21-year-old goes to jail for creating RAT software

Malware for $40 from a 21-year-old?

The United States Department of Justice has said that the 21-year-old Colton Grubbs had little to no respect for the country’s laws.

Colton Grubbs, a man living in Kentucky who had previously admitted to first creating and then selling a RAT or Remote Access Trojan that went by the name of LuminosityLink, now has been officially sentenced to a total of 30 months in a US federal prison.

Previously, Colton Grubbs had also pleaded guilty to a conspiracy involving him accessing computers in an unlawful manner to further a criminal act.

He has a multiple number of crimes against his name as well.

However, it still remains interesting that when the court charged Grubbs, he had no problems in claiming that LuminosityLink represented a legitimate tool for all kinds of system administrators.

Moreover, he also claimed that he did not ever intend for the LuminosityLink tool to be actually used for malicious activities.

However, Grubbs actually reverse course in July 2017 in an official plea agreement which he duly signed.

In the same document, Grubbs also admitted, perhaps for the very first time, that he had partial knowledge of the fact that some customers had used his LuminosityLink software application to gain control of various other computers, all without the knowledge of the owner of the computer machine or any prior permission.

Apart from that, Grubbs also admitted to actively emphasizing a great number of bonus malicious features in the official marketing materials which the company used for the promotion of the software application.

One of the malicious features of the software tool included the malicious ability for Grubbs’ LuminosityLink to actually install itself on a given computer machine without any notifications.

It could also,

  • Prevent various kinds of anti-malware software applications from first detecting and then removing the LuminosityLink software application.
  • Use the victim computer machine in order to launch various DDoS cyber attacks
  • Make use of various infected computer machines to mine digital cryptocurrencies.
  • Steal passwords and usernames which are used to access various websites and services
  • View and then download various computer files
  • Surveil victim machines and then use their computer microphones and cameras
  • Record user key presses


Grubbs managed to sell his software for just $40 a pop to a total of 6000-plus customers from various corners of the globe.

The United States Attorney for the Eastern District of Kentucky, Robert M.Duncan Jr., recently said (more precisely, on Monday) said that the current modern society was hugely dependent on mobile devices, computer machines and, of course, the use of the internet.

He also said in a statement that people simply had to have the sufficient level of confidence which is required in one’s ability to make use of all these modern instruments in order to take part in transactions for their business, secure and maintain their online information and privately communicate with whomever they want to communicate with.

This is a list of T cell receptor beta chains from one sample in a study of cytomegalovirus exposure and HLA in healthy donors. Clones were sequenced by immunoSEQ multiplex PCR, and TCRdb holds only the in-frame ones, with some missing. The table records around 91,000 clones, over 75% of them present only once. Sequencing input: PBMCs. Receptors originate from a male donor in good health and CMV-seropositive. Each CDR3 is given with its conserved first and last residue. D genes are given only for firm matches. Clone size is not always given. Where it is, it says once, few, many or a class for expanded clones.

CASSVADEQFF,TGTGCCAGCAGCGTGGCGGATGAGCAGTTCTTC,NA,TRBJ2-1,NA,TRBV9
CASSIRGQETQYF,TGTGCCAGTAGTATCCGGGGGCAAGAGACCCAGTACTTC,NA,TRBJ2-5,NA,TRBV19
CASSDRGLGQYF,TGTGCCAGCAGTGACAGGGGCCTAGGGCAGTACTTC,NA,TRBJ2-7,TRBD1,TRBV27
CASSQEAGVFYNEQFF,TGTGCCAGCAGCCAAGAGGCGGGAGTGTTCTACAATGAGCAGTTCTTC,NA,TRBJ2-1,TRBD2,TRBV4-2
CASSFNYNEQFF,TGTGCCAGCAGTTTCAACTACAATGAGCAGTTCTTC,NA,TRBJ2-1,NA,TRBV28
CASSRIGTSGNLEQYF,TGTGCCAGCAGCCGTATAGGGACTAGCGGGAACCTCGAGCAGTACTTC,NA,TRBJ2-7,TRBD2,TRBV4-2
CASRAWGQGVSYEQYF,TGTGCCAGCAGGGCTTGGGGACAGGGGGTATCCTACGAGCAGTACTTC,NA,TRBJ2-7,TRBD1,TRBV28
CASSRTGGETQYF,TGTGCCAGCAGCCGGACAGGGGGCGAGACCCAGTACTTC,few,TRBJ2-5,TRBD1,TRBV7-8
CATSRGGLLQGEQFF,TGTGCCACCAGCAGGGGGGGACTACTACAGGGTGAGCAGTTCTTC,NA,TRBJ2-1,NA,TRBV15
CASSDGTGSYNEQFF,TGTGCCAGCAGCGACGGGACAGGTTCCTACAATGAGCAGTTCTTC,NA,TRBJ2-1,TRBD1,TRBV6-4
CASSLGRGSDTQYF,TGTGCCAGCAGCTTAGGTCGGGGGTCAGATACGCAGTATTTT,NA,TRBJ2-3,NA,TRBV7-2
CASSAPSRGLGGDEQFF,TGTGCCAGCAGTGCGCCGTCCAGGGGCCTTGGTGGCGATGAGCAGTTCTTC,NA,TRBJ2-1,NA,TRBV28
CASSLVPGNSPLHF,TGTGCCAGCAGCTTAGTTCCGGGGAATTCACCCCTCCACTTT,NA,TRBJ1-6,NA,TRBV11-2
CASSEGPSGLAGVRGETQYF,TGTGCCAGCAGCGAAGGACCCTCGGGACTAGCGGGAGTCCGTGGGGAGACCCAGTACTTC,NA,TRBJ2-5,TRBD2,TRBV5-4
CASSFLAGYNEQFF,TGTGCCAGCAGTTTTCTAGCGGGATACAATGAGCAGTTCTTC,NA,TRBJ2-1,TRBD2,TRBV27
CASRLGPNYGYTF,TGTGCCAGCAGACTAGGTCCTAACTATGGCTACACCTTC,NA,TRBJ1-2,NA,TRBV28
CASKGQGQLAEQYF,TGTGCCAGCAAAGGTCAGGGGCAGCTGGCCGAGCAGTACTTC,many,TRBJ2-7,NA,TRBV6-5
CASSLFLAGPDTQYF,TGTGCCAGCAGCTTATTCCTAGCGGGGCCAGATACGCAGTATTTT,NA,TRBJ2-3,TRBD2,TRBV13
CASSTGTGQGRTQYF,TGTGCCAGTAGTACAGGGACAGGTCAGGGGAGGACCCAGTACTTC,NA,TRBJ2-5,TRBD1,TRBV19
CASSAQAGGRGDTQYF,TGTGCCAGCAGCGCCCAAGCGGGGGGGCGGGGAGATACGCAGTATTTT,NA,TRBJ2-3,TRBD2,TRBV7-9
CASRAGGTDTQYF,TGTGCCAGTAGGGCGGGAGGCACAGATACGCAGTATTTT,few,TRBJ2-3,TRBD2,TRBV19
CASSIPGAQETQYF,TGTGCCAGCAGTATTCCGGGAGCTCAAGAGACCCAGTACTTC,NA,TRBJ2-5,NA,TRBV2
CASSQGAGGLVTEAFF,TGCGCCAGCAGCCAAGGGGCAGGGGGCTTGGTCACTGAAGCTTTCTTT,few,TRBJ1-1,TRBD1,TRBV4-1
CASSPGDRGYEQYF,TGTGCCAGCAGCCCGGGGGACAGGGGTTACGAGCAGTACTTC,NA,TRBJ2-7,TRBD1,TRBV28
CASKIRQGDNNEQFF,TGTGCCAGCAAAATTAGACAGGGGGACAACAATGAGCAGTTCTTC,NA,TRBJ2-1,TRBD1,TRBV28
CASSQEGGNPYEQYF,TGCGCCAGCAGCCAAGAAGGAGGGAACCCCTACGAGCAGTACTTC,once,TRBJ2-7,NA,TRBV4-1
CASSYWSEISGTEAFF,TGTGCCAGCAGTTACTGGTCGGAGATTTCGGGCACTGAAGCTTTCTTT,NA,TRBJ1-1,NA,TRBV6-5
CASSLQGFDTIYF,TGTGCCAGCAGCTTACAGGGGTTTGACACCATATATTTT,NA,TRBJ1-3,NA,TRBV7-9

The court also ordered Colton Grubbs to forfeit all the money that he had managed to ‘earn’ from his malicious software-related crimes which included 114 bitcoins which are currently worth around $725,000.

Did Grubbs learn from his criminal misdeeds?

Apparently, he has.

Grubb’s legal attorney, Brandon Marshall, wrote recently in a sentencing memorandum (to be more precise) that as a young teenager Colton Grubbs turned to programming and the online world of the internet as a, sort of, refuge from his parents.

He further said that Grubbs had to endure parents who frequently engaged in lengthy arguments with one another.

Marshall noted that there was every reason to hold the belief that Colton Grubb’s future would be extremely fruitful and/or positive and that he had learned from all his misdeeds.

Marshall also asked the court for just 24 months.

He also mentioned that Colton Grubbs also respectfully requested the concerned respected Court to consider his notable youth as the court tried to determine the right and appropriate jail sentence.

In contrast, the prosecutors actually asked the court to impose a jail sentence of a total of 36 months.

An assistant United States attorney, Neeraj K. Gupta, recently wrote that Grubbs had made a decent business of flouting of the country’s law except where the same law benefited him.

Moreover, Gupta mentioned that Grubbs also profited handsomely from helping out less sophisticated people in committing various kinds of computer intrusions.

Gupta further wrote that Grubbs’ messages showed that the 21-year-old from Kentucky did not have any respect for the law and actually showed contempt for social norms and moral rules.

Grubbs’ conspiracies and crimes required a fairly lengthy sentence, according to Gupta.

However, towards the end of the proceedings, the judge decided to split the difference of both party’s wanted jail time.


Zohair A. Zohair is currently a content crafter at Security Gladiators and has been involved in the technology industry for more than a decade. He is an engineer by training and, naturally, likes to help people solve their tech related problems. When he is not writing, he can usually be found practicing his free-kicks in the ground beside his house.
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